But, see, we do know how this man reacted. That he chose to spend four more years there, mostly in a dark box, alone, tapping code on the walls to the others, rather than violate a Code. Maybe he was nuts. But the point is that with McCain it feels like we know, for a proven fact, that he is capable of devotion to something other, more, than his own self-interest. So that when he says the line in speeches now you can feel like maybe it's not just more candidate bullshit, that with this guy it's maybe the truth. Or maybe both the truth and bullshit: McCain does want your vote, after all.

But that moment in the Hoa Lo office in '68 -- right before he refused, with all his basic normal human self-interest howling at him -- that moment is hard to blow off...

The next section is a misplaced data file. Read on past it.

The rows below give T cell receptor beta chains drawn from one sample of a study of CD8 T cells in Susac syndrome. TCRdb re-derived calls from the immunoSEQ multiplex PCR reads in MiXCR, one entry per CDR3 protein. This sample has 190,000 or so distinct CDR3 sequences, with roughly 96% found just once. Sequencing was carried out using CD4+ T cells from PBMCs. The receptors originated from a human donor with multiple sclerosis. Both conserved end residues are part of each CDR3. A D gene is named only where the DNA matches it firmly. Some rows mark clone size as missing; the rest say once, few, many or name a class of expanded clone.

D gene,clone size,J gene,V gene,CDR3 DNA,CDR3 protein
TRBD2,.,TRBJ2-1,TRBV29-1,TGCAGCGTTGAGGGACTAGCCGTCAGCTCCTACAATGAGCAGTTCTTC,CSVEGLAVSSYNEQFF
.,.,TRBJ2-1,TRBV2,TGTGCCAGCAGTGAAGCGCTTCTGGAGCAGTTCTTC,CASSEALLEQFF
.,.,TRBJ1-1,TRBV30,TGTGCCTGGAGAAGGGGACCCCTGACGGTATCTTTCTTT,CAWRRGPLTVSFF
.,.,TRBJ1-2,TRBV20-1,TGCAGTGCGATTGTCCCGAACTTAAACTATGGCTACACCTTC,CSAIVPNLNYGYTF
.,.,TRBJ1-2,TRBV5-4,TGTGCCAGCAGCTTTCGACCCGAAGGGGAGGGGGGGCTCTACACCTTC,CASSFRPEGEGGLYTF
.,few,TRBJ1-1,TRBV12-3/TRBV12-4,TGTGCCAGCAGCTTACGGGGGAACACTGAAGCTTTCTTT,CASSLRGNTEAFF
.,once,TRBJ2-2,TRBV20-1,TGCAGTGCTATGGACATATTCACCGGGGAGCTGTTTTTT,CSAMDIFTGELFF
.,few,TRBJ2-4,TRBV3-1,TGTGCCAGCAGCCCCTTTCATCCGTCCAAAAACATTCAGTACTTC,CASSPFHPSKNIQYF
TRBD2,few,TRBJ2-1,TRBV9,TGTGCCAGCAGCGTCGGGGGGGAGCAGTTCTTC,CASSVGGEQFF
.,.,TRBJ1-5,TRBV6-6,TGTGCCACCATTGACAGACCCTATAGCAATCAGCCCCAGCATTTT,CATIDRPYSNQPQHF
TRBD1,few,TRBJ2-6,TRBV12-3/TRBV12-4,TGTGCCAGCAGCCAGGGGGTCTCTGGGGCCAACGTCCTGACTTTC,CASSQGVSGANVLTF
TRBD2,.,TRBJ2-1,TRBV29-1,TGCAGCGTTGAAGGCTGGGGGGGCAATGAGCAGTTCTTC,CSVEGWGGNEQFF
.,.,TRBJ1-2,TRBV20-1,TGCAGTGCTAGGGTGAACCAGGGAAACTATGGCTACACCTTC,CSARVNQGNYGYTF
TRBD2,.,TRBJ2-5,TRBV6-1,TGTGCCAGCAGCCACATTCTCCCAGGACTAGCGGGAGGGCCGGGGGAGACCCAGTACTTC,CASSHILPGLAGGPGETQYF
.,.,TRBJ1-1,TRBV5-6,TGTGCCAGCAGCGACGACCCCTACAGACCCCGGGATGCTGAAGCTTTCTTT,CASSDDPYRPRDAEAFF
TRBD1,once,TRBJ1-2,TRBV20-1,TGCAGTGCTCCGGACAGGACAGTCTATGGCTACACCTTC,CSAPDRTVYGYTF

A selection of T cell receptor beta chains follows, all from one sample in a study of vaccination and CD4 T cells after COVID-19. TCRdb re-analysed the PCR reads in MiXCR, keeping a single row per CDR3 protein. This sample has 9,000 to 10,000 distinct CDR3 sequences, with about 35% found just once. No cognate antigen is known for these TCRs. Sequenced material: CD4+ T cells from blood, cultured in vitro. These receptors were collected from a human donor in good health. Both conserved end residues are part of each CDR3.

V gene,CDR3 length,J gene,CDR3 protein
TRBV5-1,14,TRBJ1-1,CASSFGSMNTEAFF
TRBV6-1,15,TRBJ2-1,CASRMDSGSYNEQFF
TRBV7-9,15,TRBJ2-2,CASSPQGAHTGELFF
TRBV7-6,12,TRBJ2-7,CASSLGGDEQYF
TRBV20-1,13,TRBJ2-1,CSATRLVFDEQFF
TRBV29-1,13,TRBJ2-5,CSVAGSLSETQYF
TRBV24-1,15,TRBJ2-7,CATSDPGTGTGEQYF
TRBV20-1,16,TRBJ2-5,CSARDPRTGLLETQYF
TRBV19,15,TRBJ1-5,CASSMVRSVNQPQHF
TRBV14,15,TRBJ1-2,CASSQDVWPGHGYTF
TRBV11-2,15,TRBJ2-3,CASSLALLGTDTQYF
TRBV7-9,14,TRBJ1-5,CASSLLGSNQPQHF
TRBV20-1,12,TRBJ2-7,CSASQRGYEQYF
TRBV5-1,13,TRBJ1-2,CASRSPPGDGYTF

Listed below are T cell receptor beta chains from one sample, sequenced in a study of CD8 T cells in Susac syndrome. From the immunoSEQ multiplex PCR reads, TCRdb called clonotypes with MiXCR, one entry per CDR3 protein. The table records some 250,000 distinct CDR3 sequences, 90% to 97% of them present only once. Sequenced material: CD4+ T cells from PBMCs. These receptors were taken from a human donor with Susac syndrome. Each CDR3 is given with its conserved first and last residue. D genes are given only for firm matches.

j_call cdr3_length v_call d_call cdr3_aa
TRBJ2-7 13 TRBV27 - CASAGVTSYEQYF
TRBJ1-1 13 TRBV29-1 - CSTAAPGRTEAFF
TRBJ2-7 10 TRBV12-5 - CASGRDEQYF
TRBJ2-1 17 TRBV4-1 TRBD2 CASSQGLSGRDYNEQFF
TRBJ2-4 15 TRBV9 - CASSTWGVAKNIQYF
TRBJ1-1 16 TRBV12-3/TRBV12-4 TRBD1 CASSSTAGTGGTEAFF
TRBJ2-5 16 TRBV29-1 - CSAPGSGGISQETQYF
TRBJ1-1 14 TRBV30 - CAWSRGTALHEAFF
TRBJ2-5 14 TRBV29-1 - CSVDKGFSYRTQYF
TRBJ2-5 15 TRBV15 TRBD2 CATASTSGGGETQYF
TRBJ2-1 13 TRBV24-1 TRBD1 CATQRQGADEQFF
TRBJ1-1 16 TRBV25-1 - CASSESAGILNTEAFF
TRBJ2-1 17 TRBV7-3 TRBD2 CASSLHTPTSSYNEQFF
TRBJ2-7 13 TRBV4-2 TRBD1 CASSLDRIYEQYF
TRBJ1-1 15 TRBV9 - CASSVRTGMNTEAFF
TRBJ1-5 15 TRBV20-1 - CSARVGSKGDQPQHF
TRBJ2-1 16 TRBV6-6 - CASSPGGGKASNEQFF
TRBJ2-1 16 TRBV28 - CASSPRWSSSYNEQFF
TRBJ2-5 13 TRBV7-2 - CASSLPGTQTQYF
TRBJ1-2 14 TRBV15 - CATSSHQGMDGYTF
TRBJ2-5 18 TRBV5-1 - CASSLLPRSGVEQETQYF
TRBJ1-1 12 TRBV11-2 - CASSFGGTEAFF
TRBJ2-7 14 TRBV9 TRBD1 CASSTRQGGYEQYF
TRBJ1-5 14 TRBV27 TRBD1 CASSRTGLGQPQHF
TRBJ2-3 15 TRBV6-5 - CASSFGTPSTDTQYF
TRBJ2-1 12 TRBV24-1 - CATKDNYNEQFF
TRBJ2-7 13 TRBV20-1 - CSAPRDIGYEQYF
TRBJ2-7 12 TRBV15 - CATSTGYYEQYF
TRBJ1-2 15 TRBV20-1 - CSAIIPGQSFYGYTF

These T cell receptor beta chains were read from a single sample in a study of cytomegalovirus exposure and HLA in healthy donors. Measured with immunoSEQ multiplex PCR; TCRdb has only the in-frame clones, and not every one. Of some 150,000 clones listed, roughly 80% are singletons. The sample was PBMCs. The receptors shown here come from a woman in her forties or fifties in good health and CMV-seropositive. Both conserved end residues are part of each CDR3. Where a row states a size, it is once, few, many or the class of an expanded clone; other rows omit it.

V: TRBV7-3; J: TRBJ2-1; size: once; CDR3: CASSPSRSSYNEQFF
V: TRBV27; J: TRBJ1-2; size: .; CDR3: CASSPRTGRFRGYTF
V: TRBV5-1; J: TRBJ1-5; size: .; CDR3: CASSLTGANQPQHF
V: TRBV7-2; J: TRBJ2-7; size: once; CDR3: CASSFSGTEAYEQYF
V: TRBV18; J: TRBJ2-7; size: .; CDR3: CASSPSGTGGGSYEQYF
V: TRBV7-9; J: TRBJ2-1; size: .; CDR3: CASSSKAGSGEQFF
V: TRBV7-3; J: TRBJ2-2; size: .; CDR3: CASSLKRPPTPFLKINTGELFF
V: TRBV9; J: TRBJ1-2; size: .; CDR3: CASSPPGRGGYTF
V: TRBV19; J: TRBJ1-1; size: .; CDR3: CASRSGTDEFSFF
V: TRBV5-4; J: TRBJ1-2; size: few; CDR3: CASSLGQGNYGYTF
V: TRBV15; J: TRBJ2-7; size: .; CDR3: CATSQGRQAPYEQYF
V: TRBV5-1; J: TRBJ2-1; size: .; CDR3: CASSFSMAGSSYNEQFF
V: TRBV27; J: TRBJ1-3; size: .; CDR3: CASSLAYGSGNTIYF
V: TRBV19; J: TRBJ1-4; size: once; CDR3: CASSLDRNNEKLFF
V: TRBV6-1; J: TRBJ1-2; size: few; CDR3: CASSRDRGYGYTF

You might even call it the Audacity of Hope.

Can you imagine if Obama was ever put in such as situation? I can't picture him conducting himself quite so honorably, especially considering that most POW camps aren't outfitted with teleprompters. Considering he wouldn't have David Axelrod and Charlie Gibson there to conduct a smear campaign against his captors. Although maybe -- and keep in mind that there's no way I can prove this, I'm just speculating -- maybe that level of physical suffering would actually cause Obama to say something that was true.

If the NVA couldn't kill John McCain, neither can the NYT.

Posted by Jim Treacher at November 2, 2008 07:09 AM